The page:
Not enough use is made of potential brownfield sites within the town boundary (NPPF para 111) before planning to build on virgin farmland. The farmland being targeted for the expansion zone, is ancient farmland which has been farmed for thousands of years. A recent archaeological dig at Monks Risborough church uncovered Bronze Age remains. The field boundaries have been identified as also dating back to the Bronze Age. This historical landscape would be destroyed. The need to protect the historic environment is highlighted in the NPPF para 126. The hamlet of Alscot, a designated conservation zone will be surrounded by this new expansion and its historic, peaceful rural setting will be lost. The expansion area is also on the spring line of the Chilterns and in 2014, it should be remembered, the fields between Longwick Road and Askett were flooded, with Mill Lane impassable. Houses on Westmead and Crowbrook Road were flooded.
Land at the back of Poppy Road ( Policy PR11 }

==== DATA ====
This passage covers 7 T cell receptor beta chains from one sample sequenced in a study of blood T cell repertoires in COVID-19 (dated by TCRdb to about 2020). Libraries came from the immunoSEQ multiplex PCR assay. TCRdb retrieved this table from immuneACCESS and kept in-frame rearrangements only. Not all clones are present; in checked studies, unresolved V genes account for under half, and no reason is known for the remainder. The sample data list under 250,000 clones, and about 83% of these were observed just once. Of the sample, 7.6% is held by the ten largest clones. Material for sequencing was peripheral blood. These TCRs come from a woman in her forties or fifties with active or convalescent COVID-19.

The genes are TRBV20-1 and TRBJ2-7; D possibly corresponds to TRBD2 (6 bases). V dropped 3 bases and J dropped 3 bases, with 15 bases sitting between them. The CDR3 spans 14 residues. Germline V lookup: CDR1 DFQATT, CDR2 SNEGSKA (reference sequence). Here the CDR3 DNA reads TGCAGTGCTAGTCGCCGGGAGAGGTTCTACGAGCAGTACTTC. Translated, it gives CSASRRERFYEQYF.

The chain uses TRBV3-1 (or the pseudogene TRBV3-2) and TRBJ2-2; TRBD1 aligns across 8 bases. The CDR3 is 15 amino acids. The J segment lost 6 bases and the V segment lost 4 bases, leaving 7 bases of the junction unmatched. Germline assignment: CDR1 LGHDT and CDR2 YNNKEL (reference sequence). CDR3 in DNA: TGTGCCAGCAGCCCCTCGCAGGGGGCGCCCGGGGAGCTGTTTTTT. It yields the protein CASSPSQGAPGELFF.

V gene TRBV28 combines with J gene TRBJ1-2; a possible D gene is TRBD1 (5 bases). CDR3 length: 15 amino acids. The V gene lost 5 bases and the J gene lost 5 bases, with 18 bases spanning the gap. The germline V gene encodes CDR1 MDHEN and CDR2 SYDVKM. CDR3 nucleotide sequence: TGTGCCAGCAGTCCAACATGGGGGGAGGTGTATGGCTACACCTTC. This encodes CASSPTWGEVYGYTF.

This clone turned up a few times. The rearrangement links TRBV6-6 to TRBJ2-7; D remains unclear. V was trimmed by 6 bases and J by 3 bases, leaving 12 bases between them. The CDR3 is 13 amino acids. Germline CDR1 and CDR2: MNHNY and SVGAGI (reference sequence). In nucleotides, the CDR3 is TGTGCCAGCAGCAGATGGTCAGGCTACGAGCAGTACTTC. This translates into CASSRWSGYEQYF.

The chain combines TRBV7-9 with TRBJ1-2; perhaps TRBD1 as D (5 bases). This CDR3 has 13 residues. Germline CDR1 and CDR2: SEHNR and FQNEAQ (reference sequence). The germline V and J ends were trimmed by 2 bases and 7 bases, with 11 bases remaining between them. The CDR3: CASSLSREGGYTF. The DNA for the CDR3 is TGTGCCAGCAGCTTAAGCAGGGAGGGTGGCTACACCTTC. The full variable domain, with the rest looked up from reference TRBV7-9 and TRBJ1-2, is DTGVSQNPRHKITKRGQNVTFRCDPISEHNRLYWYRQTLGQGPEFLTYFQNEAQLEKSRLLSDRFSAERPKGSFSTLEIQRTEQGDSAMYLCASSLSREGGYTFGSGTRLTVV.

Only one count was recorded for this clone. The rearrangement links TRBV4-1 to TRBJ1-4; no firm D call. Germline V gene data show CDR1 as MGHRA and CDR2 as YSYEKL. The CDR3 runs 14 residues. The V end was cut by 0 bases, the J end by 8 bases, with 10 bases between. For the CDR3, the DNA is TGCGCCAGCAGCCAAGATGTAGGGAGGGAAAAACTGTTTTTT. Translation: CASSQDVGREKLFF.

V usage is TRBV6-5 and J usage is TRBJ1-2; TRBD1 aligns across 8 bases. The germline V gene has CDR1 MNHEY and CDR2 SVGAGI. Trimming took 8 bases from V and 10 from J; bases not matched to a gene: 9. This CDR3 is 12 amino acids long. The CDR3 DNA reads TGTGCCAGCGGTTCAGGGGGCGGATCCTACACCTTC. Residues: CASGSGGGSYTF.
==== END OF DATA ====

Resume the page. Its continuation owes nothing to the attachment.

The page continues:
This land is in the Green Belt and is also partly in the AONB. PR11 refers to the Green Belt Report Part 2. which states that the Council considers there are exceptional circumstances to remove this from the Green Belt. These circumstances should not be enough to overturn the guidance in the NPPF para 80. In addition, the buildings in Grovers Court back directly on to this planned development area and have no rear gardens which would result in the windows of these houses looking directly at the walls on the new development! This would need to be addressed by a buffer zone. At the last public meeting, a number of people who live in Poppy Road commented that they have had no consultation, or even been informed by post of this planned development. This is against the NPPF Core Planning Principles (NPPF Para 17)